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Hoffa delegates show true colors at day 2 of Teamster Convention

By staff |
June 29, 2016
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Las Vegas, NV - The International Brotherhood of Teamsters began the second day of its 29th convention today in Las Vegas. Nominations for Trustees and At Large Vice Presidents occurred immediately. In order to be nominated a candidate must receive the vote of at least 5% of the delegates. This is an important part of the convention because the candidates that are successfully nominated run in an election this fall in which all Teamsters will vote to determine the union’s national leadership.

Delegates supporting current President James P. Hoffa and Secretary Treasurer Ken Hall’s slate were ruthless. They shouted profanities and boos at the top of their lungs in an attempt to keep the reform Teamsters United slate’s nominations from being heard by the delegates.

During the nominations, the behavior of the Hoffa supporters was meekly checked by the independent election officer. He quietly banged the gavel asking for order. Despite having the authority, he disciplined none of the Hoffa delegates for their outrageous behavior.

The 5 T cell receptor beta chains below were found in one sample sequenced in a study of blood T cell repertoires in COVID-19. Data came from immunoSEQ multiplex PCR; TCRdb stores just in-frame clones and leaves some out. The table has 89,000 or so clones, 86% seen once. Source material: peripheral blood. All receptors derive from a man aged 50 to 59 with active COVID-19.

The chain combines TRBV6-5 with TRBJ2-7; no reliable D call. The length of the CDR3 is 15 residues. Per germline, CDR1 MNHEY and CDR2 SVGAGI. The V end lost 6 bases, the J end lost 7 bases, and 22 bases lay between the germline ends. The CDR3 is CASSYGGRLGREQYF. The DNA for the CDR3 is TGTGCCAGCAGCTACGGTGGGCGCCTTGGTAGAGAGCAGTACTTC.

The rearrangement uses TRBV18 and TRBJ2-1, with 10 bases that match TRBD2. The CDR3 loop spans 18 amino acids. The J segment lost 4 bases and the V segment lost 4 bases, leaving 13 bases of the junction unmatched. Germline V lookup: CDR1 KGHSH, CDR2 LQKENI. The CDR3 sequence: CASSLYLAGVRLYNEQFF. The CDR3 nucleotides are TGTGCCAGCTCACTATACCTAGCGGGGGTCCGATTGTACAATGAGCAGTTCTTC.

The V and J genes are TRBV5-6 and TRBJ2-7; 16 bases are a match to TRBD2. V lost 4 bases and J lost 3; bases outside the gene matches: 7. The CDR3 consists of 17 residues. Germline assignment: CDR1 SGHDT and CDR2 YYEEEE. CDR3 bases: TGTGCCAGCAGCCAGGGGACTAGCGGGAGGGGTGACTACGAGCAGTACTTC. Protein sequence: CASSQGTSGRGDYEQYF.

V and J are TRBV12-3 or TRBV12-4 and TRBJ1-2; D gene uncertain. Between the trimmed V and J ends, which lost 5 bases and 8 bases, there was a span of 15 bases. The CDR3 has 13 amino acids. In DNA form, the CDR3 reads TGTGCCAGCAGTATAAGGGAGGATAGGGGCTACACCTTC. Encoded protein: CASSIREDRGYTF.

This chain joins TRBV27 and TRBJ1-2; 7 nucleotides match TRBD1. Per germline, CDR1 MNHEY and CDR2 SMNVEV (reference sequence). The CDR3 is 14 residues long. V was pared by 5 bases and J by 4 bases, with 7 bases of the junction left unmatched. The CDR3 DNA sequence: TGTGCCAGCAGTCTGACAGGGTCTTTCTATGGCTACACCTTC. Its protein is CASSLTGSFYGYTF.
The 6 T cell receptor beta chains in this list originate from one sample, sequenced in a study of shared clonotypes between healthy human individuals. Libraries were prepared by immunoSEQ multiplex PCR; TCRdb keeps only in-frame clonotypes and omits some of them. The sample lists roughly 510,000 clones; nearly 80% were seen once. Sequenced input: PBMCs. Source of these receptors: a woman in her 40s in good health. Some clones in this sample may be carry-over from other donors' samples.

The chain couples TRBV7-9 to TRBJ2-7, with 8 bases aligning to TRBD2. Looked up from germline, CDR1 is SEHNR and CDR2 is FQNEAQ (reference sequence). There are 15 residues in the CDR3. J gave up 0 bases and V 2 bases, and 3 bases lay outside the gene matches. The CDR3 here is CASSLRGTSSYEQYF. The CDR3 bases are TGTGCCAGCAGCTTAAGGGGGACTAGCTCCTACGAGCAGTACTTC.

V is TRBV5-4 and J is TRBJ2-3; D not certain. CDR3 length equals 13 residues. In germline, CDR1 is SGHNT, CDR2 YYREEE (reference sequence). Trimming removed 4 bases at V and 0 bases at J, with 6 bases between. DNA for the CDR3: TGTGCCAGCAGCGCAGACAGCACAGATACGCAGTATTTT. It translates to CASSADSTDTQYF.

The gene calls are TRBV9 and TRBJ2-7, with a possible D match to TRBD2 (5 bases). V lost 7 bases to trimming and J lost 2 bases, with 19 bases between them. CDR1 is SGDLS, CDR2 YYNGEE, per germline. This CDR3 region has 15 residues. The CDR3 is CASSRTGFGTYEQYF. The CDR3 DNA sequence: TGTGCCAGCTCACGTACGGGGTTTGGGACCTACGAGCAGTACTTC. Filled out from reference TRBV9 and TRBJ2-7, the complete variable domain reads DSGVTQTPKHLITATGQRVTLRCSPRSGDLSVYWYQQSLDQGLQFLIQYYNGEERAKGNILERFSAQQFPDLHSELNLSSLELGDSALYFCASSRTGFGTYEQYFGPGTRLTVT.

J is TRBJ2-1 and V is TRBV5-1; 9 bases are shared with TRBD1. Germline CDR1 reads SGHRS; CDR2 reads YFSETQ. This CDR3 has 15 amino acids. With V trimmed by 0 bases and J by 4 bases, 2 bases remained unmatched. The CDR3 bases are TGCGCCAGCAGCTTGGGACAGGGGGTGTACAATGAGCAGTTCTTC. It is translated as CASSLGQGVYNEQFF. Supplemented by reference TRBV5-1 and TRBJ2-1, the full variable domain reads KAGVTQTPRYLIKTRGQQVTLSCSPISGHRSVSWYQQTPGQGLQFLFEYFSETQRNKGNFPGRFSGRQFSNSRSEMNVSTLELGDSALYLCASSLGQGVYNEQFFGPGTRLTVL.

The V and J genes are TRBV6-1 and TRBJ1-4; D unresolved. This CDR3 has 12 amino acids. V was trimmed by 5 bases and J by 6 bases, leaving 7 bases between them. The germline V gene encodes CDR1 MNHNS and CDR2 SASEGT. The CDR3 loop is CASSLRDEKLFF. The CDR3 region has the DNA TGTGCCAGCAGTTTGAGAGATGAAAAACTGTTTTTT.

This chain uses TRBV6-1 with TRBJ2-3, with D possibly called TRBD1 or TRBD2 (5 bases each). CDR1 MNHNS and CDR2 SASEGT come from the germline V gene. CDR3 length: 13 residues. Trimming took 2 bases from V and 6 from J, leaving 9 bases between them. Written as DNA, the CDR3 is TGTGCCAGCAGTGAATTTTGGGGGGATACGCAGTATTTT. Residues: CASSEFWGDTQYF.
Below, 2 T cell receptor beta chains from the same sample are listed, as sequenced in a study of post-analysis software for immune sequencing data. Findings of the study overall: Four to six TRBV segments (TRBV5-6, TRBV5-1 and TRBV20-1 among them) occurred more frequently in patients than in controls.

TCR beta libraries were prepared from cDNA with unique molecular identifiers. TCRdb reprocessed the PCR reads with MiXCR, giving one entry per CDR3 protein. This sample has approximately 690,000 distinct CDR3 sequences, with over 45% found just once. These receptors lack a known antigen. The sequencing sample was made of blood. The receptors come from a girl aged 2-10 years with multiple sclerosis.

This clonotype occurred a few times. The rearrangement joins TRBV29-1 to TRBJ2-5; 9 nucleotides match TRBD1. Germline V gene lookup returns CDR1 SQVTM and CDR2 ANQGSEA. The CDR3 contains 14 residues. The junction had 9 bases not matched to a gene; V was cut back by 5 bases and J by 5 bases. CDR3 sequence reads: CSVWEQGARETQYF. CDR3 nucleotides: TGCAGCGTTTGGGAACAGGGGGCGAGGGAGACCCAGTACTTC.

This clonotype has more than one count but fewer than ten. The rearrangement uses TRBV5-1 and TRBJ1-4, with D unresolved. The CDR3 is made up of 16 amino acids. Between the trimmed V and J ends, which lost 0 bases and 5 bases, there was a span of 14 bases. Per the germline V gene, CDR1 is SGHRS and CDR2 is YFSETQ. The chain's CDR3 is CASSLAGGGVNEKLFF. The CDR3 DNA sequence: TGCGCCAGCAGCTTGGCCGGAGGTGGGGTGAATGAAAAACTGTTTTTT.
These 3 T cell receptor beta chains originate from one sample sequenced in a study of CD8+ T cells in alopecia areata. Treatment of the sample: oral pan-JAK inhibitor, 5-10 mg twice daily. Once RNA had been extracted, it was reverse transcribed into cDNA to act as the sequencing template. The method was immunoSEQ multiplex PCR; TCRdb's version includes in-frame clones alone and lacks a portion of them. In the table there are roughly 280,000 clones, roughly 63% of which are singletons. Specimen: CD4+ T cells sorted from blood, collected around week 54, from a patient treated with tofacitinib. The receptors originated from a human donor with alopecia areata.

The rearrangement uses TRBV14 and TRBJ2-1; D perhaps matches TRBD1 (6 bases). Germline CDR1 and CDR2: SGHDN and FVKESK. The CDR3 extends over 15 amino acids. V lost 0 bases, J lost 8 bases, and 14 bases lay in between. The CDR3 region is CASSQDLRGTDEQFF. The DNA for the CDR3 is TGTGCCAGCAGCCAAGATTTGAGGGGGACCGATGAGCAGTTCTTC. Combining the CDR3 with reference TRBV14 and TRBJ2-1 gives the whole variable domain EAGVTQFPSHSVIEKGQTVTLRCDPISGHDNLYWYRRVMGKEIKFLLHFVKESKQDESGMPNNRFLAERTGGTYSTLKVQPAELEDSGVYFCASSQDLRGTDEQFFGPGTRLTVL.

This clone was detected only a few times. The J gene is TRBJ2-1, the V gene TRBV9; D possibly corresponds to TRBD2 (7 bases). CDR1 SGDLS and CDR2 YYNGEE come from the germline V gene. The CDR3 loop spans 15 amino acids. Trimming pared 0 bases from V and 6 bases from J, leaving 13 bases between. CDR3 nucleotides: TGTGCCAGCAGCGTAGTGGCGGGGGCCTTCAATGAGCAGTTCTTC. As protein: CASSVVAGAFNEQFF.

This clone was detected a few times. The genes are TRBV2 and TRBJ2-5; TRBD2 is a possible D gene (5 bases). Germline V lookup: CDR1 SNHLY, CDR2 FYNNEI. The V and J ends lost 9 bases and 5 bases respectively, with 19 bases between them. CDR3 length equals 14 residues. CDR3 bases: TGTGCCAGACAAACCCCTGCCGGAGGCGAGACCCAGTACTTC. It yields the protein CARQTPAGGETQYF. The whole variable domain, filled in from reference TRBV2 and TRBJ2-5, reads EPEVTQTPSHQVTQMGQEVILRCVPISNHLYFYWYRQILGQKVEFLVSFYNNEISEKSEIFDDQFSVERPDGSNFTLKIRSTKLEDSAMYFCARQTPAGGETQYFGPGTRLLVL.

Despite this, hundreds of reform minded Teamsters supporting Fred Zuckerman of Louisville Local 89 for president and the Teamster United Slate held tough. They stood out in front of the hall amid a flow of union officials wearing the red vest which indicates allegiance to Hoffa.

Later in the day, a series of noncontroversial resolutions were passed with no opposition. These included supporting organizing drives in various companies such as FedEx, XPO/Conway and others.

The Teamsters United Slate provides the convention with a much needed reality check. These Teamsters know that their union has been in a free fall. They are ready to fight take control from the ineffective leadership of Hoffa/Hall.

Without the Teamsters United Slate’s sober vision, the Hoffa scripted convention’s fictional account of the Teamsters union and the labor movement would go unchallenged. Out of touch International vice presidents had nothing to say about key contract negotiations in industries like carhaul and freight. They had nothing to say about the Teamster pension crisis at the Central States Pension Fund. Or the last UPS contract, which was ultimately forced upon members who never voted for it.

What could the leadership say? That the strategy of complete collaboration with the employers has led to huge losses for the members of our union? That things are terrible because of us, but we are not going to change a thing? Fiction is much, much better to these guys.

The reality of the rank and file is not discussed by those on stage in suits. Concessions, cutbacks, retirement losses, harassment and the rapid growth of right to work legislation are felt by the working members of this union. These battles will be fought out on the shop floor across the country, and not in the Teamster marble palace in Washington DC or at its convention in the middle of a desert.

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